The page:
Cubano: His Maverick days behind him, Raul Malo now aims to cover all bases.
Former Maverick Raul Malo croons all kinds of tunes
By Bruce Robinson
As with the Decca record company talent scout who declined to sign the Beatles and the marketing wizards who thought substituting New Coke was a good idea, we will probably never know the true identity of the vocal coach who told Raul Malo he couldn't sing. But Malo, whose smooth, expressive delivery has since sold millions of CDs with the Mavericks, Los Super Seven and his own solo recordings, still remembers her.
"I was in a band before the Mavericks and we all went to voice lessons, and the teacher told me I wasn't very good," he recounts. "Luckily, I didn't let that stop me or scar me in any way, but I remember that. She said I was doing it all wrong, and I'm, like, you know, I don't know that there's any right way or wrong way to do this. So I just kept at it." He appears July 25 at the Mystic Theatre.
As their principal singer and songwriter, Malo led the Mavericks through a series of releases that moved from a strong foundation in classic country music (think Hank Williams, Patsy Cline and Johnny Cash) to incorporating a far wider array of influences, including pop hooks and lively Latin rhythms. Along the way, the Mavericks twice won the Country Music Association's Top Vocal Group award.
As the new millennium dawned, Raul moved into solo work, releasing Today in 2001. With the bold brass and spicy dance beats of "Takes Two to Tango" and the title track, and sultry ballads like "Every Little Thing About You"—not to mention four songs sung entirely in Spanish—Today put Malo's Cuban heritage front and center.
But Malo says neither that heritage nor the decidedly retro, hard-swinging small combo sound he featured on last year's After Hours was any kind of career calculation. "I know that people probably think it's deliberate and thought-out, and it's really not," he insists. "Growing up in a place like Miami, you not only had all the Caribbean and tropical influence, but my dad was a huge country music fan, and Mom is a big band and opera fan. So I had all this stuff always swirling around, and to me, the only criterion I had for music was whether I liked it or not."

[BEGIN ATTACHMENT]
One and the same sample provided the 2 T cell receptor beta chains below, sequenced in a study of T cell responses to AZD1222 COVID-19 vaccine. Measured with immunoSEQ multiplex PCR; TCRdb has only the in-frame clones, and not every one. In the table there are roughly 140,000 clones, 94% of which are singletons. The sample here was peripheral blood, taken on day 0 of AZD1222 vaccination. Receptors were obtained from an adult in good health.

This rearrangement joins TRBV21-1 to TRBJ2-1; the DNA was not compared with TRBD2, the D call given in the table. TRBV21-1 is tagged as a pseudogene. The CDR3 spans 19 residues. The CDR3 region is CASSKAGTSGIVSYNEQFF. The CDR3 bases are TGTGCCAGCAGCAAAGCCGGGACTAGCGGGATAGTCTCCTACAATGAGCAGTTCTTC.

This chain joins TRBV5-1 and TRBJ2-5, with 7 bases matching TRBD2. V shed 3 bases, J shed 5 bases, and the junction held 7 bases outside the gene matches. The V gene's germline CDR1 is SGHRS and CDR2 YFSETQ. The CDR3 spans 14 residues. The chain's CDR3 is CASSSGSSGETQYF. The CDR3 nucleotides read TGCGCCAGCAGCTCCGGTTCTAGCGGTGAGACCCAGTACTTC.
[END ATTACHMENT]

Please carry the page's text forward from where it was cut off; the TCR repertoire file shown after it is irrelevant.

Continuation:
That helps explain why his last three discs, including a Christmas album last winter, were all collections of well-chosen songs from established writers as disparate as Buck Owens, Willie Nelson and the Bee Gees. But Malo is happy now to have recently wrapped up work on a new set of his own songs.
"It's quite different," he says of the still-untitled album, which is due out early next year. "The last couple of records have all been covers, so I stockpiled a nice little collection of originals. I had a lot to work with this time."
Being off the road and home for the extended recording sessions also allowed Malo to explore a new creative outlet, an occasional topical blog on his website. "I can get on there and talk about anything, [but] sometimes I've got to watch it. I've learned not to blog when I've had a couple of beers, or when I'm angry," he chuckles. "You've got to be careful."
He is also careful, but firm, as he deflects any suggestion that he might work with the Mavericks again. "I'm not going to be a part of anything the Mavericks do anytime soon. That's a part of my life that I no longer care to explore or to be a part of. We had a great run, we made what I thought were really good records, and we had a good time doing it, and I like leaving it at that.
"I thought we were real close to wearing out our welcome," he adds.
Instead, he is now happily leading a versatile quintet that includes a two-man horn section. "The band I have now is real apt at playing different kinds of styles, which I love," he enthuses. "They can cover it all, including all the Cuban stuff I did on the Today record and the Super Seven records. I'm really excited to get out there and play with them."
As he prepares for the summer tour, Malo is eagerly facing a series of dates with no new record to push. "I'm covering all the bases now," he says. "They'll hear a little bit of everything."
Raul Malo appears Friday, July 25, at the Mystic Theatre, 23 Petaluma Blvd. N., Petaluma. 8pm. $23. 707.765.2121.
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